The Long Road to Pyongyang

At first glance, the outcome of the North Korean nuclear standoff might appear to be a positive one for the United States. Under the February 2007 nuclear deal negotiated by the Bush administration, North Korea will freeze its main nuclear reactor, at Yongbyon, and allow the return of International Atomic Energy Agency (IAEA) inspectors. The agreement also reawakens the slender hope that Pyongyang is on the road to nuclear disarmament.

More broadly, Bush officials have pointed to the outcome of the North Korean saga as evidence that the administration has defied -- or, as some would have it, never deserved -- its caricature as a bellicose, preemption-obsessed neoconservative clique. After the initial confrontation over North Korea's nuclear program, the diplomacy quickly assumed a multilateral dimension and never lost it. Japan has been a valued partner of the administration, its voice influential on North Korea policy; China was fully engaged. Outright military solutions were never seriously considered, and the process was built around negotiations designed to test North Korea's willingness to surrender its nuclear ambitions.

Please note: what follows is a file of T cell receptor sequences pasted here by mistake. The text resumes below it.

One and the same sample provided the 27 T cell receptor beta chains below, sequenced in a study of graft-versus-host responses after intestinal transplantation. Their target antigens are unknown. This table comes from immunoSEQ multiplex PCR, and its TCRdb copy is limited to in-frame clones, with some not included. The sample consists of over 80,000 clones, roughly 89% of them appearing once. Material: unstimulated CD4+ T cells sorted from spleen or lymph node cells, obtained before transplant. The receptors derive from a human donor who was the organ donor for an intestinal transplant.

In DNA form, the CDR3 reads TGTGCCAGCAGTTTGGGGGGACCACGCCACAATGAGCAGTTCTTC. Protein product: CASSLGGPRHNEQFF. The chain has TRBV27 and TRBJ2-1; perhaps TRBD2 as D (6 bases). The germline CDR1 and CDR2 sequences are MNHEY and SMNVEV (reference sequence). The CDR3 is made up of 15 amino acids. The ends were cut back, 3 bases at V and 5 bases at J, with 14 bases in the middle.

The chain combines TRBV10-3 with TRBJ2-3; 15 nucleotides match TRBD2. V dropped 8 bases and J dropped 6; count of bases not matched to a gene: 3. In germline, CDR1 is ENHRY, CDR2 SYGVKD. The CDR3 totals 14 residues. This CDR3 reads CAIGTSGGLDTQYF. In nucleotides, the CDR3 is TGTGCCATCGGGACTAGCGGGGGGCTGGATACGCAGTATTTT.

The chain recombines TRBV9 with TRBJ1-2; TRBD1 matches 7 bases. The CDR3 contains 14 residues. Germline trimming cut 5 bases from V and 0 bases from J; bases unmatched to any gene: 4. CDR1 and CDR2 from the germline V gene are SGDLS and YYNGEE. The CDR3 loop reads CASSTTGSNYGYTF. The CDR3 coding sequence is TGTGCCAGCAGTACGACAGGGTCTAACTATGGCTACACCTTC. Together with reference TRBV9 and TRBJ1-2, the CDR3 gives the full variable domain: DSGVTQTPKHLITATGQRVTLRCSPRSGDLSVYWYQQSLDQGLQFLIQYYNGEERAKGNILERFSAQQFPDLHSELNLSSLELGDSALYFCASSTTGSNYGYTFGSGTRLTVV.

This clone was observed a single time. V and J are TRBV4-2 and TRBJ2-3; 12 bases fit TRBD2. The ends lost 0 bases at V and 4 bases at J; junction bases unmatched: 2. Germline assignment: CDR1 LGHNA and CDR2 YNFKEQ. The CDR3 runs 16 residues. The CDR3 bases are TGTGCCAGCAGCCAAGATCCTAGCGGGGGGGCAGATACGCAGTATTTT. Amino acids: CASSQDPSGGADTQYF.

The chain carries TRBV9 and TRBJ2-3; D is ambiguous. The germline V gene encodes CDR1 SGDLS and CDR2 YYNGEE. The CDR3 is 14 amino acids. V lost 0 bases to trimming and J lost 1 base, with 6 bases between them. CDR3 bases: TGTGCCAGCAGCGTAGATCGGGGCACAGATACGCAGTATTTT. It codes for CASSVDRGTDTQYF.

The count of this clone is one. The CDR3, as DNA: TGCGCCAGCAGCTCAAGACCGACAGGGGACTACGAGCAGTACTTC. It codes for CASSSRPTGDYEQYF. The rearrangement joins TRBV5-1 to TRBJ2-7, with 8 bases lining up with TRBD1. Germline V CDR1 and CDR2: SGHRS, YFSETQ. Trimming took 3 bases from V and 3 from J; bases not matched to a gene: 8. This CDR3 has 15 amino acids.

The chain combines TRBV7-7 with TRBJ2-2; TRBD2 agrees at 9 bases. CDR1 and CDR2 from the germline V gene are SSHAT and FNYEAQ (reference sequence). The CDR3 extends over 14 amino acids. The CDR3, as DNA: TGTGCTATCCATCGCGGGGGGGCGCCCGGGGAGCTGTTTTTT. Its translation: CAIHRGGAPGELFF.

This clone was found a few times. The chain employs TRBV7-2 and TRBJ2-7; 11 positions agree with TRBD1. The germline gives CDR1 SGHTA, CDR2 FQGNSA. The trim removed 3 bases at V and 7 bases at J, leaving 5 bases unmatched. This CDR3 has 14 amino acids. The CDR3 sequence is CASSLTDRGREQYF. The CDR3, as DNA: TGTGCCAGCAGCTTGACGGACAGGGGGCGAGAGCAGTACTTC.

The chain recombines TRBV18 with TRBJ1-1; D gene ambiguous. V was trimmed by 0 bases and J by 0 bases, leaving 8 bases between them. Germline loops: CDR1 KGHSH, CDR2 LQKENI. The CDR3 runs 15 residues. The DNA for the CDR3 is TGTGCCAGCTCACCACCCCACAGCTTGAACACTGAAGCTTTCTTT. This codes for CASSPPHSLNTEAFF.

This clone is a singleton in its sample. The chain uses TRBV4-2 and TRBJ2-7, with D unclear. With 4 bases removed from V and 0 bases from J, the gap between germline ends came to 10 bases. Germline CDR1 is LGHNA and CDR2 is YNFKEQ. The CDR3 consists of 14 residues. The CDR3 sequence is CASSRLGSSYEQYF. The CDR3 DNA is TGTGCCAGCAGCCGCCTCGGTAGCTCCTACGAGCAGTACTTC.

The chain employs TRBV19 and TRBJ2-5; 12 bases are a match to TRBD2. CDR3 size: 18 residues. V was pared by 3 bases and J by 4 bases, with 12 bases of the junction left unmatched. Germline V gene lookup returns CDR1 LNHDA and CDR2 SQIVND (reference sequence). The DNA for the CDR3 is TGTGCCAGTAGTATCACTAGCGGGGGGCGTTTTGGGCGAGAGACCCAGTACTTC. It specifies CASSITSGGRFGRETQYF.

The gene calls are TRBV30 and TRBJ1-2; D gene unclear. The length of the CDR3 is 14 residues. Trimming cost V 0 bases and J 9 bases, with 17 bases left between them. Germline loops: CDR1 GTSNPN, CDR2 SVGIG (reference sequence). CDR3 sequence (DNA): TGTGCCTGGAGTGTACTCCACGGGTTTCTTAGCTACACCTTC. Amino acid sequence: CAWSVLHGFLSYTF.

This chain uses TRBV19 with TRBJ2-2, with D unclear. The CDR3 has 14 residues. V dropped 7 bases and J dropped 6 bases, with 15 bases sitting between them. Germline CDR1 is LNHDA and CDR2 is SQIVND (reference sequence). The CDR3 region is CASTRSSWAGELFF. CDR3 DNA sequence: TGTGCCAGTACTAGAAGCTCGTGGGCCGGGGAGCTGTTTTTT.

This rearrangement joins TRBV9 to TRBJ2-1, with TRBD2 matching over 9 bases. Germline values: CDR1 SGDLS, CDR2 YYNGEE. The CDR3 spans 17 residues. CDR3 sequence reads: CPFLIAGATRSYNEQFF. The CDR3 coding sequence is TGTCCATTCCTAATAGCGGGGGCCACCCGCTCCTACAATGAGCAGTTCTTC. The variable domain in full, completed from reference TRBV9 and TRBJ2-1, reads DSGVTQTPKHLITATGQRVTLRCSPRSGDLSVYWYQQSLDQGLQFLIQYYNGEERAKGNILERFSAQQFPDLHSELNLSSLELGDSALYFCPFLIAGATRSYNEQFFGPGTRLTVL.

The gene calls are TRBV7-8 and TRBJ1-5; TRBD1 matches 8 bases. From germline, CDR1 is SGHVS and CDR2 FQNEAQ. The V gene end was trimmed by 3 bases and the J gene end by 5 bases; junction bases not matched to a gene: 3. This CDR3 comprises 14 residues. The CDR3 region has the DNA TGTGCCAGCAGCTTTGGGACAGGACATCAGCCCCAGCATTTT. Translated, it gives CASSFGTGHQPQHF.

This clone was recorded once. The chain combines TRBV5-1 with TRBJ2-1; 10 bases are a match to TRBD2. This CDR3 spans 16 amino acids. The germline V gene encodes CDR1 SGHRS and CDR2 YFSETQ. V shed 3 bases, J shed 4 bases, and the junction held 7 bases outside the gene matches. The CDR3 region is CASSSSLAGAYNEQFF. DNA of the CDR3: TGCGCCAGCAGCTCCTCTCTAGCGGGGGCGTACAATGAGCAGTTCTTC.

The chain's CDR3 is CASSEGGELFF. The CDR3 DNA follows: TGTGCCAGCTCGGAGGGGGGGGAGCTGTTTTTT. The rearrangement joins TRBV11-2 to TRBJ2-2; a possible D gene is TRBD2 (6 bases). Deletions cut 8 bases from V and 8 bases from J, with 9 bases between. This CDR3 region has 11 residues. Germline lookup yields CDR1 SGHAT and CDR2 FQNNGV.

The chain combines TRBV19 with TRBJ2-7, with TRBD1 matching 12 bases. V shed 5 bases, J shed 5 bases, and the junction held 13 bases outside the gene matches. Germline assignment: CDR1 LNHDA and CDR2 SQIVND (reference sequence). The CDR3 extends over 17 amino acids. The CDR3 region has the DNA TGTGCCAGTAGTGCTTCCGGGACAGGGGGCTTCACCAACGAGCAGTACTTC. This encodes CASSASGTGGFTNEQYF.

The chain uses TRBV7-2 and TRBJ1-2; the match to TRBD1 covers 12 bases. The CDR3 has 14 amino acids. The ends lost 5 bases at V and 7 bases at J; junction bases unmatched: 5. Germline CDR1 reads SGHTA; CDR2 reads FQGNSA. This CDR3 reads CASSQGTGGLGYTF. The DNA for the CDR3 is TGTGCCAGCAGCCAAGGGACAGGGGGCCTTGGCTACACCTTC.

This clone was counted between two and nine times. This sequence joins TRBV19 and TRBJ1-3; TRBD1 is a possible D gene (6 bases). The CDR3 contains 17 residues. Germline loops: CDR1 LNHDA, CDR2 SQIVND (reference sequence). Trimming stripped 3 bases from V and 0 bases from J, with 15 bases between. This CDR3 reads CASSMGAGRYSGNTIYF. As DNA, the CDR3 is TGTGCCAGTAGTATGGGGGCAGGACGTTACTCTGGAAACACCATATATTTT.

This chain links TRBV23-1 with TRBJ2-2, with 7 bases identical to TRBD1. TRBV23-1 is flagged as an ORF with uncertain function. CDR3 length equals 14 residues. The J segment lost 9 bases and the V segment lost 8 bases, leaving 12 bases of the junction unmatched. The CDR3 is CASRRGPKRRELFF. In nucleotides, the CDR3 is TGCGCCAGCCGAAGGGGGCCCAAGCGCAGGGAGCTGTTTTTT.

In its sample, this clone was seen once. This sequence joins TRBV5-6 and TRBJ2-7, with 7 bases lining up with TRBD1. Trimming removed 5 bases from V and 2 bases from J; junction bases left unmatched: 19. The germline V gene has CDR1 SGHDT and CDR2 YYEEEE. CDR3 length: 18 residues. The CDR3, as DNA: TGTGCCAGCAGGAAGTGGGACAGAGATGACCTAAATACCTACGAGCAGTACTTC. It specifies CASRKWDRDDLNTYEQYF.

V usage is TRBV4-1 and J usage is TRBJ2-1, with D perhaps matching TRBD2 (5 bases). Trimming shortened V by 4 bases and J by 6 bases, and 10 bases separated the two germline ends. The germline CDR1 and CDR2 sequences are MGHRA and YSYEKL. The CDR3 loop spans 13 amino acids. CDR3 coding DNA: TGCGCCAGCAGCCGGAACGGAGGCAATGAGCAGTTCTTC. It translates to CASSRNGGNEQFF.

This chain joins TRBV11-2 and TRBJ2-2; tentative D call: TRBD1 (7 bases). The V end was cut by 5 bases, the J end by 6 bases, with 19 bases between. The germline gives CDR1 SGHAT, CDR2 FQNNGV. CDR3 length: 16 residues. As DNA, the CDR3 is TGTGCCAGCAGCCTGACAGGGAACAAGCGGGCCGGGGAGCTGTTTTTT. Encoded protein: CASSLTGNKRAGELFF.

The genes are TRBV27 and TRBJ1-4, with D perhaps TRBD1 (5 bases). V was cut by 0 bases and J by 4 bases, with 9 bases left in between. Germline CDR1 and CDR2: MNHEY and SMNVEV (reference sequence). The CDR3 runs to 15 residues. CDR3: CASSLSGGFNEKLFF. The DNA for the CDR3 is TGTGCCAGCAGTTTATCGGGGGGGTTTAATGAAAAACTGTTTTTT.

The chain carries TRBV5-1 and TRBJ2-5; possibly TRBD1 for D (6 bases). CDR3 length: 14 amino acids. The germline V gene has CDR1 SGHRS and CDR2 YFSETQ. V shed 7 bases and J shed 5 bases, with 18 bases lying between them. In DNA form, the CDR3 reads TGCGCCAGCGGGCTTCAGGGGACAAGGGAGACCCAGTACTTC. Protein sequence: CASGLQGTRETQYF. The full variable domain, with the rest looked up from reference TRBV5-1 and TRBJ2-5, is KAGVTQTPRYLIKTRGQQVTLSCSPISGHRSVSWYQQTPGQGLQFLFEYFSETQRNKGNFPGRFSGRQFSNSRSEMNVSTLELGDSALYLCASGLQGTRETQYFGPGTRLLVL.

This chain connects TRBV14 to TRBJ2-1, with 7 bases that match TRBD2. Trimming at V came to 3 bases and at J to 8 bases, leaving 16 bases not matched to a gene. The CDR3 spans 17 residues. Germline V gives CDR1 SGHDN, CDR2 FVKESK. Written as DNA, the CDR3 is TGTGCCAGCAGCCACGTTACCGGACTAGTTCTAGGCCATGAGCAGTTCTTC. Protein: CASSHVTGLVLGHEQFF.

But a look back at the history of the Bush administration's approach to North Korea highlights a somewhat different aspect of the White House's foreign policy. The portrait that emerges is not one of a confrontational, militaristic administration; what instead becomes apparent is an image of a White House with extremely poor conceptual strategies and decision-making processes.

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